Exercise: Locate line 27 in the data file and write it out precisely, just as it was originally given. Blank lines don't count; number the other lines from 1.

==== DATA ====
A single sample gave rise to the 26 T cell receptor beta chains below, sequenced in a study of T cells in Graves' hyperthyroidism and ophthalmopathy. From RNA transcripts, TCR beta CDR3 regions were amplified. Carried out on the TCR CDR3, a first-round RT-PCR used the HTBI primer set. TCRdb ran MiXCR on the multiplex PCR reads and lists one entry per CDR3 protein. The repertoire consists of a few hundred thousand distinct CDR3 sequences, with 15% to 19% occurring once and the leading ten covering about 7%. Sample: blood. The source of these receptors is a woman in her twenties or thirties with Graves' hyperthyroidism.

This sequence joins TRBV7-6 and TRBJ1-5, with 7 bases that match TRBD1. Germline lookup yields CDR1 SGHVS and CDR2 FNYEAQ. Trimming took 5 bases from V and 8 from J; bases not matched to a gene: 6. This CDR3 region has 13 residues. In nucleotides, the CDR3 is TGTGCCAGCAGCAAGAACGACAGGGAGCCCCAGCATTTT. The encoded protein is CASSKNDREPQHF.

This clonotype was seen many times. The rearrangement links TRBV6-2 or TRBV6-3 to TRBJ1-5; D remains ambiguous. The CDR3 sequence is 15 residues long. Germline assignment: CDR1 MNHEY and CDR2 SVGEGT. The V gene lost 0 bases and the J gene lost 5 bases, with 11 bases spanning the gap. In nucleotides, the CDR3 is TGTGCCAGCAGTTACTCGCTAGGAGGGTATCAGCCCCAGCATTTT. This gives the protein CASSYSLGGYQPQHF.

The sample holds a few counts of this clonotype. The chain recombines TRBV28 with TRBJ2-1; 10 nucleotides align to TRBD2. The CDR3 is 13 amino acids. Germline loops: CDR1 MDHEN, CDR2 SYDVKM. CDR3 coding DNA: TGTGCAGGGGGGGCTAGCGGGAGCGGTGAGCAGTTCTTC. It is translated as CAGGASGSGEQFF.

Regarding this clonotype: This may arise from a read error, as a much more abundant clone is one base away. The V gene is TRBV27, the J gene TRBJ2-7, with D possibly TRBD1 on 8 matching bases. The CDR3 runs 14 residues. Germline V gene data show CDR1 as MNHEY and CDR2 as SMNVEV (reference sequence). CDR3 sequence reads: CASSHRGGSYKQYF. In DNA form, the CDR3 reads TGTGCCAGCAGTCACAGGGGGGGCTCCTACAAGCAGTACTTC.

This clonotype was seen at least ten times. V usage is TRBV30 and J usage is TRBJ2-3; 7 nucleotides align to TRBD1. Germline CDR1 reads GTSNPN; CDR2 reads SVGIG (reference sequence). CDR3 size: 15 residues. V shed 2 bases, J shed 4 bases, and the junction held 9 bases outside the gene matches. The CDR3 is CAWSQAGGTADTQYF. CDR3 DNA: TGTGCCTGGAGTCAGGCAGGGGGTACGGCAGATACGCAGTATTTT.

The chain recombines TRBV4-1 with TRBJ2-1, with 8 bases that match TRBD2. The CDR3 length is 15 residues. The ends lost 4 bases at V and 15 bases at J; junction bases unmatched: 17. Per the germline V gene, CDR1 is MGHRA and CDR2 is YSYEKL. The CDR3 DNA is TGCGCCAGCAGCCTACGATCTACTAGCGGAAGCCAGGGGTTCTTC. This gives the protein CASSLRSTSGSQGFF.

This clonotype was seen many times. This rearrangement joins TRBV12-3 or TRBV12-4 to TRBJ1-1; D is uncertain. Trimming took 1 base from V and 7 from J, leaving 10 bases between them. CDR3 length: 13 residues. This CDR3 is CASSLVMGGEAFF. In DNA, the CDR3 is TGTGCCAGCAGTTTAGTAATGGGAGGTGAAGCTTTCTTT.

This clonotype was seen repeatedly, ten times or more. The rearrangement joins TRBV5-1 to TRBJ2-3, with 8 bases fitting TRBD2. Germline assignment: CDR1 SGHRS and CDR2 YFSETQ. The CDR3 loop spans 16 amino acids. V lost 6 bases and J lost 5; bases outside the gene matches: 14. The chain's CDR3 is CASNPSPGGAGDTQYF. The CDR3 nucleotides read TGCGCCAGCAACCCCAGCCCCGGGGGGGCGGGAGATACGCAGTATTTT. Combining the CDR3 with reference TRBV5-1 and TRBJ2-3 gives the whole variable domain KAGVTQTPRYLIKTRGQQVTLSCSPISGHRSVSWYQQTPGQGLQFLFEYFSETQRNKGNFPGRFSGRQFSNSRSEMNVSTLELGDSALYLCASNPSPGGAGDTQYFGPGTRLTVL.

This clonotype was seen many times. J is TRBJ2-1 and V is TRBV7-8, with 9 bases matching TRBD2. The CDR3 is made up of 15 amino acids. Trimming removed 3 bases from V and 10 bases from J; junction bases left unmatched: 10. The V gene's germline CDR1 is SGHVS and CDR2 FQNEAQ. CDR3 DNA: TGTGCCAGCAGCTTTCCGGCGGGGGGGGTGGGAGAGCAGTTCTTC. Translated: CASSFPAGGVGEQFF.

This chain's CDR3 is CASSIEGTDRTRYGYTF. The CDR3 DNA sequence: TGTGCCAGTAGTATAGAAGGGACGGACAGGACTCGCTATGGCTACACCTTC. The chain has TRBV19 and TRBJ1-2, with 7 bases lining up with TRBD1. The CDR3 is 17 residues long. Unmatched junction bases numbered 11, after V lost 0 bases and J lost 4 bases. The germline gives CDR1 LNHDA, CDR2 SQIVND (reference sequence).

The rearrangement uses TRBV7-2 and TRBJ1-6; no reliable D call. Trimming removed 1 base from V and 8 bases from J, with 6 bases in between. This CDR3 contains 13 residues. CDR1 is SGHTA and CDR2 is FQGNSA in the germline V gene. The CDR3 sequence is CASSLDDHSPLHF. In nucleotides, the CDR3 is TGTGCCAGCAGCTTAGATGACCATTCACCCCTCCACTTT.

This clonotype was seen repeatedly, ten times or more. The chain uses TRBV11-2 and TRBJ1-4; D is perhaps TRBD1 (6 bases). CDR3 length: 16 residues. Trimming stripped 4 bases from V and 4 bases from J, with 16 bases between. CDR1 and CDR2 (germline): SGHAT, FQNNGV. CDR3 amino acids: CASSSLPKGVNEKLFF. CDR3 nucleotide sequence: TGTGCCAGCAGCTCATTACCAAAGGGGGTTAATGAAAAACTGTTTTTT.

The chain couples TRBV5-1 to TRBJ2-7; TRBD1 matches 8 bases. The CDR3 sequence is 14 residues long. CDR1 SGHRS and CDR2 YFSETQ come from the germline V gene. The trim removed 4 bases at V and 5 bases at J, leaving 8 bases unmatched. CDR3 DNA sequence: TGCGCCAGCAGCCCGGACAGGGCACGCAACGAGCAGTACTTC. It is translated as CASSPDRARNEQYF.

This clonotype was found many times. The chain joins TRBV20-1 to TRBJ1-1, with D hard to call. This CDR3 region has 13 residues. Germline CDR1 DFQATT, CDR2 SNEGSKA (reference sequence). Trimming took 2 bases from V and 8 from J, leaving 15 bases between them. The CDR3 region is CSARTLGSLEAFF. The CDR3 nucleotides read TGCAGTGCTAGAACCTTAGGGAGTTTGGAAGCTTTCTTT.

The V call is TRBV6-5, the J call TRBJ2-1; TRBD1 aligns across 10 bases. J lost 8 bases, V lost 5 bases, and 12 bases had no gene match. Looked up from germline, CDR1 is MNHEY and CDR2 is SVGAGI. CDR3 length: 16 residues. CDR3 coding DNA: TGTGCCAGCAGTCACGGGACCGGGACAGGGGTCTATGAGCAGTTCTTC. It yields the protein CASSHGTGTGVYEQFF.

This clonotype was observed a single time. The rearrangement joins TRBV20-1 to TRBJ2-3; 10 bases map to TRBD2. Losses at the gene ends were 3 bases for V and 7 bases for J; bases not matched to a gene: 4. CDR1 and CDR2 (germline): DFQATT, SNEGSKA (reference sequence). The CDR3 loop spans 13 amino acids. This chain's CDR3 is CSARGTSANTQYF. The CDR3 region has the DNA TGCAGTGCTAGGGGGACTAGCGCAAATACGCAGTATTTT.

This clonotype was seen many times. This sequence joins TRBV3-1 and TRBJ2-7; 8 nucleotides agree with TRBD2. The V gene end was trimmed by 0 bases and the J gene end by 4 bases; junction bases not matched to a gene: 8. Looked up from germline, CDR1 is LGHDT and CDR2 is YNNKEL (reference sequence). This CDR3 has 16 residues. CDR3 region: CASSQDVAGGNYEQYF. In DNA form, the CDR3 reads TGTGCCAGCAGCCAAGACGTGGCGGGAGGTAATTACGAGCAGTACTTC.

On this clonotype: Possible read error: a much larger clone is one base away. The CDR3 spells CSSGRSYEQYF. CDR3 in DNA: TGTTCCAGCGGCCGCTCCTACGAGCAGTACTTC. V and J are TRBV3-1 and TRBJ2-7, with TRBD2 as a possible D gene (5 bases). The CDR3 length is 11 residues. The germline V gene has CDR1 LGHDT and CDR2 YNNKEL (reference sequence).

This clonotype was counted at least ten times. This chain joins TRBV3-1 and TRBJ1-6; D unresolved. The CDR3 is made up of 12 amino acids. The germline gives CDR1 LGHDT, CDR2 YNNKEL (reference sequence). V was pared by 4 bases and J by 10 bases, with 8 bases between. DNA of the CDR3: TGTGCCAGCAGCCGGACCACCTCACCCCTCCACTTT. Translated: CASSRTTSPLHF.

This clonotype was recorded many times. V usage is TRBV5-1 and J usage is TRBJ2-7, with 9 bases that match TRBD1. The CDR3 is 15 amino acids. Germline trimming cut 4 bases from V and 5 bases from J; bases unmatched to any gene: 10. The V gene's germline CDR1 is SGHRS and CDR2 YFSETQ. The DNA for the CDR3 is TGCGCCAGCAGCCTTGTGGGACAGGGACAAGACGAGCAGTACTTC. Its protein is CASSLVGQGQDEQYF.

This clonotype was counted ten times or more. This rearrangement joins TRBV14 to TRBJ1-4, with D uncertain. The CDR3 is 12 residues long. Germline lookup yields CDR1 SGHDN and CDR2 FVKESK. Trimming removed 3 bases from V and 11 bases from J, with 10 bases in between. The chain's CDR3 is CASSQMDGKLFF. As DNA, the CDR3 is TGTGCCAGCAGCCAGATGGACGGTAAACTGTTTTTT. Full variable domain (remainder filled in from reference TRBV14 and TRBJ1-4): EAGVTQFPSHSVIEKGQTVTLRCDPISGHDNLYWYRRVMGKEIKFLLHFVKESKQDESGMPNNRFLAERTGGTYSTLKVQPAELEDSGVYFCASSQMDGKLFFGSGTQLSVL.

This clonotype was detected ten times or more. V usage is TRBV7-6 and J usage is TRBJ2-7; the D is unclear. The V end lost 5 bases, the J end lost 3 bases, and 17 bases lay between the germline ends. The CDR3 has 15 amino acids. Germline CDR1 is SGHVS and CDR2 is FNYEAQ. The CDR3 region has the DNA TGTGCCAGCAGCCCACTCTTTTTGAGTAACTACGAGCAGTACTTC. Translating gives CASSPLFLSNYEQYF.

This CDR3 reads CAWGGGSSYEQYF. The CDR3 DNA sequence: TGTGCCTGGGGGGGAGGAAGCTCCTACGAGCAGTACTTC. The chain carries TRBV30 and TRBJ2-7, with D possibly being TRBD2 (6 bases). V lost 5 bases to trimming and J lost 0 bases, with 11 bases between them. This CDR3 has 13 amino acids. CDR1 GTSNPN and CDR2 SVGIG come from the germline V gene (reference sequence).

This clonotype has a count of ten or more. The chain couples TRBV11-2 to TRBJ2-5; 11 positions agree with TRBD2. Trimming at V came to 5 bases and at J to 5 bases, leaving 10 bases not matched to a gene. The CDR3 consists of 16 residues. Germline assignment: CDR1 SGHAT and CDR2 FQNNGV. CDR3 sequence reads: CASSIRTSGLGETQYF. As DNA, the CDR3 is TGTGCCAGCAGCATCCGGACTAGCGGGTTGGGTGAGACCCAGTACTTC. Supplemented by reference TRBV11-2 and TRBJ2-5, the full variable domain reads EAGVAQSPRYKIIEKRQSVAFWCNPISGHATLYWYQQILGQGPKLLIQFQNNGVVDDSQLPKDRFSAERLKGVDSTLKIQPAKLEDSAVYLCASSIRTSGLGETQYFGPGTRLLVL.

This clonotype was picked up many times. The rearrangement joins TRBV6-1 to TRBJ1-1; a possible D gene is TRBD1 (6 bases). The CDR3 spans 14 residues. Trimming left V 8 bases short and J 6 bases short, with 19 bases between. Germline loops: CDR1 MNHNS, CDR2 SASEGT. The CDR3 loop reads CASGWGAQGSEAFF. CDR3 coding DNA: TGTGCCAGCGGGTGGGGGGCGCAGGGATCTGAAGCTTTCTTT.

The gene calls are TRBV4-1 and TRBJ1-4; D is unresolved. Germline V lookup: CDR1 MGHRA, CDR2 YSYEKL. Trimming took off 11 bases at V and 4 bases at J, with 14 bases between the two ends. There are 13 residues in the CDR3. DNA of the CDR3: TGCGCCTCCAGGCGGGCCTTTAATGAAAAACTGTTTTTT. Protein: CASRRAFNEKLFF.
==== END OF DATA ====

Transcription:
The gene calls are TRBV4-1 and TRBJ1-4; D is unresolved. Germline V lookup: CDR1 MGHRA, CDR2 YSYEKL. Trimming took off 11 bases at V and 4 bases at J, with 14 bases between the two ends. There are 13 residues in the CDR3. DNA of the CDR3: TGCGCCTCCAGGCGGGCCTTTAATGAAAAACTGTTTTTT. Protein: CASRRAFNEKLFF.